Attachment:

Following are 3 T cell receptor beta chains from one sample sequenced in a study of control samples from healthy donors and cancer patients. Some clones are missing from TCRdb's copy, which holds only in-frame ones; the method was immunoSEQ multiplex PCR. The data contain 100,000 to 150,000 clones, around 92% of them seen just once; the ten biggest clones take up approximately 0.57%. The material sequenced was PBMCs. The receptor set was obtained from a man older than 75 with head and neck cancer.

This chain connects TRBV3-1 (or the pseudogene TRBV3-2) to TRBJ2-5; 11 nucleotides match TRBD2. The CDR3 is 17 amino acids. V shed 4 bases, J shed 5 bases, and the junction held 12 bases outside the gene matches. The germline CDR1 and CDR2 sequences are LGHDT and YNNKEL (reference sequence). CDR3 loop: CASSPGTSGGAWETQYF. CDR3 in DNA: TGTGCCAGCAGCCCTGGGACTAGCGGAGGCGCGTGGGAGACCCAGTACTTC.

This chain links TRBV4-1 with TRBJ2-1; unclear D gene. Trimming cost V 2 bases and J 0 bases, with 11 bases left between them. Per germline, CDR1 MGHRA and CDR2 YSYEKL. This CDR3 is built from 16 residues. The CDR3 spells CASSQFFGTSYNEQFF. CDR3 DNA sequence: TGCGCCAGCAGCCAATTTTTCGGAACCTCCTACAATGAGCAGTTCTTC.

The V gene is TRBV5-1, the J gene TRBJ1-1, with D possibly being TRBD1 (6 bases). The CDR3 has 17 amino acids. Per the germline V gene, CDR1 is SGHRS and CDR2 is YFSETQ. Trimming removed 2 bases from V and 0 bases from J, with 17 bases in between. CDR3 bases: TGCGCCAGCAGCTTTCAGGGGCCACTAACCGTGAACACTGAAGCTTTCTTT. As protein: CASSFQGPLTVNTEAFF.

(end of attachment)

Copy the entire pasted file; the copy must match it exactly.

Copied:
Following are 3 T cell receptor beta chains from one sample sequenced in a study of control samples from healthy donors and cancer patients. Some clones are missing from TCRdb's copy, which holds only in-frame ones; the method was immunoSEQ multiplex PCR. The data contain 100,000 to 150,000 clones, around 92% of them seen just once; the ten biggest clones take up approximately 0.57%. The material sequenced was PBMCs. The receptor set was obtained from a man older than 75 with head and neck cancer.

This chain connects TRBV3-1 (or the pseudogene TRBV3-2) to TRBJ2-5; 11 nucleotides match TRBD2. The CDR3 is 17 amino acids. V shed 4 bases, J shed 5 bases, and the junction held 12 bases outside the gene matches. The germline CDR1 and CDR2 sequences are LGHDT and YNNKEL (reference sequence). CDR3 loop: CASSPGTSGGAWETQYF. CDR3 in DNA: TGTGCCAGCAGCCCTGGGACTAGCGGAGGCGCGTGGGAGACCCAGTACTTC.

This chain links TRBV4-1 with TRBJ2-1; unclear D gene. Trimming cost V 2 bases and J 0 bases, with 11 bases left between them. Per germline, CDR1 MGHRA and CDR2 YSYEKL. This CDR3 is built from 16 residues. The CDR3 spells CASSQFFGTSYNEQFF. CDR3 DNA sequence: TGCGCCAGCAGCCAATTTTTCGGAACCTCCTACAATGAGCAGTTCTTC.

The V gene is TRBV5-1, the J gene TRBJ1-1, with D possibly being TRBD1 (6 bases). The CDR3 has 17 amino acids. Per the germline V gene, CDR1 is SGHRS and CDR2 is YFSETQ. Trimming removed 2 bases from V and 0 bases from J, with 17 bases in between. CDR3 bases: TGCGCCAGCAGCTTTCAGGGGCCACTAACCGTGAACACTGAAGCTTTCTTT. As protein: CASSFQGPLTVNTEAFF.